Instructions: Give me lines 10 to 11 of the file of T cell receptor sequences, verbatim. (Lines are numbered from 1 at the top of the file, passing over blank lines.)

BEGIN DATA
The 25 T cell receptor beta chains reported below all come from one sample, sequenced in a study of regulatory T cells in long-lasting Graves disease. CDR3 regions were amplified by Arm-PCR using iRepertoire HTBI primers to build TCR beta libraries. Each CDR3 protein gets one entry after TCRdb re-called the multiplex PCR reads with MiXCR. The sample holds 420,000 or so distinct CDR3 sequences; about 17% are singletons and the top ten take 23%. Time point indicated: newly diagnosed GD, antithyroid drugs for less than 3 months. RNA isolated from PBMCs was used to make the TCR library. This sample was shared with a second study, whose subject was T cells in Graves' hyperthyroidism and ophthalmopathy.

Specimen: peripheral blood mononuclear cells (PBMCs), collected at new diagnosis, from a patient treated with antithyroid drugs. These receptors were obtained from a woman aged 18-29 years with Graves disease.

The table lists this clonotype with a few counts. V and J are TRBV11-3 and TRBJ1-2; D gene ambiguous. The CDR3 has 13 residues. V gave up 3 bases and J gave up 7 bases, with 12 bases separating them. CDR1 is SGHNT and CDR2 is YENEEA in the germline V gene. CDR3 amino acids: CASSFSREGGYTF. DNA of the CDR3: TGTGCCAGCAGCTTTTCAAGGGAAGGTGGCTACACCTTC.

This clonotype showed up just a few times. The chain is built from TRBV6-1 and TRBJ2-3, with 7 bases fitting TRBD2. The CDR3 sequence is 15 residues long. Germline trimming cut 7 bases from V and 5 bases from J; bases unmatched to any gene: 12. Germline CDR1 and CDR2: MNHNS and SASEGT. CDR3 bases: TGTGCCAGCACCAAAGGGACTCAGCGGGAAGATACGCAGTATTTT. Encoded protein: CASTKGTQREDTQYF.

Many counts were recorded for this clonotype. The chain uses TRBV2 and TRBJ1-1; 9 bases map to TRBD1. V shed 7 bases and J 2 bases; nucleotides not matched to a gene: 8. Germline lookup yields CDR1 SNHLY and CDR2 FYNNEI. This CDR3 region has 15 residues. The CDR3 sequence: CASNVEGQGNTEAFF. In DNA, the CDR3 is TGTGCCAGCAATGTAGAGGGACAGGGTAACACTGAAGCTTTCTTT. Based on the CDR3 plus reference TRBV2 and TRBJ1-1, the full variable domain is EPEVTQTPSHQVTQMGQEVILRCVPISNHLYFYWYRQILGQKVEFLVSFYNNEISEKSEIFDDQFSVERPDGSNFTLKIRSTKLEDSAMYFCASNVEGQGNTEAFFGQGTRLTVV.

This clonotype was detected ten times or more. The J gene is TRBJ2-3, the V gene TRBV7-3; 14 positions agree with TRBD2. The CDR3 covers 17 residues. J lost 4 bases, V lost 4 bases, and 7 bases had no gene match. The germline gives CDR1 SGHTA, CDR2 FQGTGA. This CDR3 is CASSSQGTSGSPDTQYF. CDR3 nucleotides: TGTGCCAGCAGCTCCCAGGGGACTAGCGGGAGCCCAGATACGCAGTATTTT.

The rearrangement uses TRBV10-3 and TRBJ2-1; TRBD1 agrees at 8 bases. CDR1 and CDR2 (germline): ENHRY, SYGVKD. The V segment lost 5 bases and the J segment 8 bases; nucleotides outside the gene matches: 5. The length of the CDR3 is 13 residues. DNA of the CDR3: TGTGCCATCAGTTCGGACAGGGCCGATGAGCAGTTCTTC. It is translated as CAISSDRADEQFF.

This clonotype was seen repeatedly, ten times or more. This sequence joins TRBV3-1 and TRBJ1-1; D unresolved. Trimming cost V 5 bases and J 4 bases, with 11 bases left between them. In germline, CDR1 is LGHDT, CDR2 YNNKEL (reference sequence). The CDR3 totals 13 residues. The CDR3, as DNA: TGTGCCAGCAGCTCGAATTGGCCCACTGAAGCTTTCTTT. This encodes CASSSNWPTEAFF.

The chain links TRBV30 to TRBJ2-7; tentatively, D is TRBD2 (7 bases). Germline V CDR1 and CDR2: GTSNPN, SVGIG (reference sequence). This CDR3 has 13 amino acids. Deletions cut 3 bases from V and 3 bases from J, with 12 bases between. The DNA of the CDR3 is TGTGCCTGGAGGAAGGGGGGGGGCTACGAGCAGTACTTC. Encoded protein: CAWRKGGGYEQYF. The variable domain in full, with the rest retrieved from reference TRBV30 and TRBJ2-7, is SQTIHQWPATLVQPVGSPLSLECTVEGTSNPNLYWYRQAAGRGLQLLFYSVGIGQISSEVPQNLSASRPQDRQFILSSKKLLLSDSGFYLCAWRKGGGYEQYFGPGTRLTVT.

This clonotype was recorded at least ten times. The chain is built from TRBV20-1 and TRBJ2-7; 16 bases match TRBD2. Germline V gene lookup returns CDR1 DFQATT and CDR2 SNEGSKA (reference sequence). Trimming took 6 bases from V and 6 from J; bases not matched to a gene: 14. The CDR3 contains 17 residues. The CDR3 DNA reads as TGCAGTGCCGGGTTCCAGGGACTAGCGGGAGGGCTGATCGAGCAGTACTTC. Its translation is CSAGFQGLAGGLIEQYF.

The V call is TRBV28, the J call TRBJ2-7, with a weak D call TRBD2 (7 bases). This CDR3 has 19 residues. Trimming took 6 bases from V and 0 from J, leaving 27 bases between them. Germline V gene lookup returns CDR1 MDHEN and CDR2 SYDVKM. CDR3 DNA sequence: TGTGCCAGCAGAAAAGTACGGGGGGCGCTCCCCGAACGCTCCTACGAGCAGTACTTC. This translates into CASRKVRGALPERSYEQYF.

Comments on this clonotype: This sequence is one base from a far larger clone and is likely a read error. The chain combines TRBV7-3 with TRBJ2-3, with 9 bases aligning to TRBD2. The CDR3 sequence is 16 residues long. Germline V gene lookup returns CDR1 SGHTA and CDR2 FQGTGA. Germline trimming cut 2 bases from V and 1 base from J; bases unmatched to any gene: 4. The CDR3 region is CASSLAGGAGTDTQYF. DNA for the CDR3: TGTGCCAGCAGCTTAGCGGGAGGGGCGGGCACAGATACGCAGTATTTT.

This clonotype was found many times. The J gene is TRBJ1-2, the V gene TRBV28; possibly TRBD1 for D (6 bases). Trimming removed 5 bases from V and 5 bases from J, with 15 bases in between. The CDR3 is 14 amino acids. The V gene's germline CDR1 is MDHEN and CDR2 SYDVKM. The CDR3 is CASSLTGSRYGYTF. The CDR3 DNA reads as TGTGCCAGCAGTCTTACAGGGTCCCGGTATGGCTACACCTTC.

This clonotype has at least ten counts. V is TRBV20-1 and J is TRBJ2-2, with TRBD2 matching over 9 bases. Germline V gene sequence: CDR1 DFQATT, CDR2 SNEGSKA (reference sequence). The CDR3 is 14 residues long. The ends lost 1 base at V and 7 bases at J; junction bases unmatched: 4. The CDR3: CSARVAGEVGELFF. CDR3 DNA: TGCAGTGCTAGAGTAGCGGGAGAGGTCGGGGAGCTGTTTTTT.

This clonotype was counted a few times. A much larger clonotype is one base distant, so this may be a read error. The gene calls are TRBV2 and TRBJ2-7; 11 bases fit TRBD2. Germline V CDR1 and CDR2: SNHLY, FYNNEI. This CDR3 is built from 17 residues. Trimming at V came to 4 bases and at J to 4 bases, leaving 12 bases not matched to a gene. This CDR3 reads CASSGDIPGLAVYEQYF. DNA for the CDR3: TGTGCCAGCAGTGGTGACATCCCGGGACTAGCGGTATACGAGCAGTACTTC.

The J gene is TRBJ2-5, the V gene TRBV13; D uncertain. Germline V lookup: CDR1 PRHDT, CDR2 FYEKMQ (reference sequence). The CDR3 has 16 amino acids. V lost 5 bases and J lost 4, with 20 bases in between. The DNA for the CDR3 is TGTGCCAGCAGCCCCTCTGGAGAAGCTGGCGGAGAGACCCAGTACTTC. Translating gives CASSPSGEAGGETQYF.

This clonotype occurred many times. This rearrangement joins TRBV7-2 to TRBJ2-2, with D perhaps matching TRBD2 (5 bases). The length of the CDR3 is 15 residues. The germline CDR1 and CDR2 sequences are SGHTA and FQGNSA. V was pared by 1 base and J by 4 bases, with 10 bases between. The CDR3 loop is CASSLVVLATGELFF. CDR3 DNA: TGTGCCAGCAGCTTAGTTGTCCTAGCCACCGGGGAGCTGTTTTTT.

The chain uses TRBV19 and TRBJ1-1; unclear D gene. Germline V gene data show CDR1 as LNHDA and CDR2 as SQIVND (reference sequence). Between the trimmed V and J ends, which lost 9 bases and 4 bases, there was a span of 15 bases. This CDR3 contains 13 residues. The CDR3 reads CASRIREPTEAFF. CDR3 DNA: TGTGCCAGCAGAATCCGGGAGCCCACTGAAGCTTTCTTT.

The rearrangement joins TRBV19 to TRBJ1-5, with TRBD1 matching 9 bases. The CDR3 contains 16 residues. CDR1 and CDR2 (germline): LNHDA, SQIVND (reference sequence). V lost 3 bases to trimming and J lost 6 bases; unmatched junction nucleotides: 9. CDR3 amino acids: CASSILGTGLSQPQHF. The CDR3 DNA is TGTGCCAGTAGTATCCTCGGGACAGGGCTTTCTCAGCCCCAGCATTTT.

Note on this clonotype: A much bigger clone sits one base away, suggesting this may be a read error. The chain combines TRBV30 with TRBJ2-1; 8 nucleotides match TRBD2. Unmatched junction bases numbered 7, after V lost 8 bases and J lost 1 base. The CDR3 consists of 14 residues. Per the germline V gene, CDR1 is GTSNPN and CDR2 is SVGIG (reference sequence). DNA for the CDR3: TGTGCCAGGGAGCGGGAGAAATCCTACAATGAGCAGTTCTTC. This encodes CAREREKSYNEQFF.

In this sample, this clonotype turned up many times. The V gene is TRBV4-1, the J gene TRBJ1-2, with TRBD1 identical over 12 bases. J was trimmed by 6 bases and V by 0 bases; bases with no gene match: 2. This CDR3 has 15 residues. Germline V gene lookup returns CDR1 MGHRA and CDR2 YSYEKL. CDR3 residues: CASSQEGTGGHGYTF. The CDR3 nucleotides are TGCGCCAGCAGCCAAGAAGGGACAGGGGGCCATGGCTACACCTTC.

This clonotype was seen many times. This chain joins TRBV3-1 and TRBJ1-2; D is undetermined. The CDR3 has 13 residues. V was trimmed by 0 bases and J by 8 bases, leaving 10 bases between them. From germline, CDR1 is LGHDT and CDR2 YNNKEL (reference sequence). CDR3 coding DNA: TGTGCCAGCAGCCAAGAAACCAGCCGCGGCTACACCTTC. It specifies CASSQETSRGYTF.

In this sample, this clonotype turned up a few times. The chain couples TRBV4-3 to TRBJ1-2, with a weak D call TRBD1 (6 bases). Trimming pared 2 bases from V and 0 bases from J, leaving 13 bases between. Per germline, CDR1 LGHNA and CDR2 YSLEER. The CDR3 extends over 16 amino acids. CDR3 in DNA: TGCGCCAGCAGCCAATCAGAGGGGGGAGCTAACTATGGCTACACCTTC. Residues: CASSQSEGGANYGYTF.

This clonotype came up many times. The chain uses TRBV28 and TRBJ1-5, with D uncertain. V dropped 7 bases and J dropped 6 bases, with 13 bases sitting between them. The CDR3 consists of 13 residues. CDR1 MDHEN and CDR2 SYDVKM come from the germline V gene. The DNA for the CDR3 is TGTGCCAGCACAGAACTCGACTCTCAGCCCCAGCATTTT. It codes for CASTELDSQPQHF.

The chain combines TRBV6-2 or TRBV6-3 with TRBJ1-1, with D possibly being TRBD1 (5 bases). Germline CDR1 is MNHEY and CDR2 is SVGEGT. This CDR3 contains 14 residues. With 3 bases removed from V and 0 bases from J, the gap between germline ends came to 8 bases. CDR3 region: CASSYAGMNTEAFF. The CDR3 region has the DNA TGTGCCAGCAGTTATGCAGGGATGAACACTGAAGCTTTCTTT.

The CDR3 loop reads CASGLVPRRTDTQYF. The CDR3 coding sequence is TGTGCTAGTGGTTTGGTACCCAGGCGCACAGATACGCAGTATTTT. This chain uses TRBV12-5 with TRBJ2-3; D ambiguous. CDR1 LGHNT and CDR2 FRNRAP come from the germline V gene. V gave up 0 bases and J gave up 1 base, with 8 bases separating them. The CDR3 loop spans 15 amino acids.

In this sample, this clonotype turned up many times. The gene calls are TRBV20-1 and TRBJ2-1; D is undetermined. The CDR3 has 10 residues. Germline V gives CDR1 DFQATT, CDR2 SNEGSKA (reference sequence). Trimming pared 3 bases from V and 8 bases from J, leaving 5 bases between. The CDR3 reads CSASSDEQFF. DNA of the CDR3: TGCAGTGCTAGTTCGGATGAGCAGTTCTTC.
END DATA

This clonotype was recorded at least ten times. The chain is built from TRBV20-1 and TRBJ2-7; 16 bases match TRBD2. Germline V gene lookup returns CDR1 DFQATT and CDR2 SNEGSKA (reference sequence). Trimming took 6 bases from V and 6 from J; bases not matched to a gene: 14. The CDR3 contains 17 residues. The CDR3 DNA reads as TGCAGTGCCGGGTTCCAGGGACTAGCGGGAGGGCTGATCGAGCAGTACTTC. Its translation is CSAGFQGLAGGLIEQYF.

The V call is TRBV28, the J call TRBJ2-7, with a weak D call TRBD2 (7 bases). This CDR3 has 19 residues. Trimming took 6 bases from V and 0 from J, leaving 27 bases between them. Germline V gene lookup returns CDR1 MDHEN and CDR2 SYDVKM. CDR3 DNA sequence: TGTGCCAGCAGAAAAGTACGGGGGGCGCTCCCCGAACGCTCCTACGAGCAGTACTTC. This translates into CASRKVRGALPERSYEQYF.